Reverse engineering education to move towards creative growth and success!


Education researcher Sugata Mitra won 2013's million-dollar Technology, Entertainment, Design (TED) Prize with his 'Hole in the Wall' experiment.  He showed how slum children learn to work a computer. He discussed this with Pratigyan Das and explained the dynamics of this venture, the radical potential it offers  and how our educational system still persists in trying to produce clerks for an empire long gone. The gist of his answers  is given below.
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Image Source : Frontline.com



What is the 'Hole in the Wall' experiment ?
I wished to prove that kids can be taught computers very easily without any formal training.So, this this shows that the acquisition of basic computing skills by any set of children. We can see this is done through incidental learning. All that is needed is that they are given access to a suitable computing facility with entertaining and motivating content and some minimal human guidance.

Since 1982, I had been thinking about this and in 1999, my team members and I carved a hole in the wall that separated the NIIT premises from the adjoining slum in Kalkaji, Delhi. Thus, a freely accessible computer was put up for use. This was a hit as the children learnt to use the computer on their own.

How did you think of this idea?
Observation - I saw this in affluent families first and thought we could explore it with others too.

So, don't we need teachers anymore?
We do need teachers for a pattern of teaching. Teachers need to guide students on some questions that the students can research and learn from by themselves without any help.

What about their role in fostering links between children and ensuring discipline?
This may have been relevant earlier not anymore for it makes learning boring.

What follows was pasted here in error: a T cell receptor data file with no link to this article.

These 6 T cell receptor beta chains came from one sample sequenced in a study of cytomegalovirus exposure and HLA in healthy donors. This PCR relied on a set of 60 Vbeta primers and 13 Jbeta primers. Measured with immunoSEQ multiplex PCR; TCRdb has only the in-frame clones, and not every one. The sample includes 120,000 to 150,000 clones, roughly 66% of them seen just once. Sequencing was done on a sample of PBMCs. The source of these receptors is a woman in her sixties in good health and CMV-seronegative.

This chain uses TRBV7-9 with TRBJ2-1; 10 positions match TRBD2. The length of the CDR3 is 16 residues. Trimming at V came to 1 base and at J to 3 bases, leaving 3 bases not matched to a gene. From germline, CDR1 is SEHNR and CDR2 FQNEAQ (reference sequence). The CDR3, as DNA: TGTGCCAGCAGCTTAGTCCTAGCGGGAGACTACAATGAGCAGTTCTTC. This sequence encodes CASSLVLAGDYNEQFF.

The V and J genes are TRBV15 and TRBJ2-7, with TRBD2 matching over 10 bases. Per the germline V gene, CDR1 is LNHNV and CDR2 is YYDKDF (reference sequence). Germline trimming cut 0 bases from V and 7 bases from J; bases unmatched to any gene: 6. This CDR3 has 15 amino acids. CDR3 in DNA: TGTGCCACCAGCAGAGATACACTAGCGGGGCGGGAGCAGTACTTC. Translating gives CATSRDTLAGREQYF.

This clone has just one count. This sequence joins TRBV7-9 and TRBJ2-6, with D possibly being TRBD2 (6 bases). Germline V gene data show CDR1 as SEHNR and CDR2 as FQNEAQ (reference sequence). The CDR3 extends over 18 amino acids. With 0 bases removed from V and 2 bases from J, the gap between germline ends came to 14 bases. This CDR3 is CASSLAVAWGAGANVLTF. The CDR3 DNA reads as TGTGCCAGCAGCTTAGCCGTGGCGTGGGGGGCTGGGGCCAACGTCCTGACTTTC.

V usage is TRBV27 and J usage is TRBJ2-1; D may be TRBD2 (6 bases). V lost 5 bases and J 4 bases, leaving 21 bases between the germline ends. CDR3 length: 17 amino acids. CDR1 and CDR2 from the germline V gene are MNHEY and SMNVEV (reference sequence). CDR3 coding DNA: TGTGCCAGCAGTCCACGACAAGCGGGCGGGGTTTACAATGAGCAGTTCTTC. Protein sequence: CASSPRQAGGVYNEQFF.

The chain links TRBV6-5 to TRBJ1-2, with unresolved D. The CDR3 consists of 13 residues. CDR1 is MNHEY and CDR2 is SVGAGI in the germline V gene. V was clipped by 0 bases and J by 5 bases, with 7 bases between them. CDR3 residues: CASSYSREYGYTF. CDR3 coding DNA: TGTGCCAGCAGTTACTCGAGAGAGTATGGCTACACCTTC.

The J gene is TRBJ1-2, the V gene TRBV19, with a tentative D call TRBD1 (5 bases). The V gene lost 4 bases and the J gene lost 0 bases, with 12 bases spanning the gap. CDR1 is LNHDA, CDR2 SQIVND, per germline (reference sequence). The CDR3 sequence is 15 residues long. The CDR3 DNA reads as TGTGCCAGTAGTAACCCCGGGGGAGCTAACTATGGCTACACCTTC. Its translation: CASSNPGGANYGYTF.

Can this work in India where there's no access to computers  or even electricity  for many?
Incidentallt, this was discovered in India! There is a broadband and mobiles in almost all places in India. Like cable TV, this will solve its own problems.For, entertainment can be a more powerful driver than poverty.

Doesn's everyone need to know English?
They do need to know basic English. This do no learn by picking up a smattering in months if they`re allowed to work in unsupervised groups and we stay out of their way.

What do you think of the  educational system as it is now?
This is s=still in the 19 th century for the British empire. They are meant to produce clerks. We definitely need to reinvent this.

What are the opportunities your study offers India?
This could play an important role towards levelling the playing field between all.  All continents are paying attention. Everybody wants self-organised learning  as they can see a generation doing it anyway and all the time with their mobile phones.

Conclusion

We can definitely learn to reinvent ourselves and learn more and more for the experiment above shows us that we all are born learners.

Ref : Times of India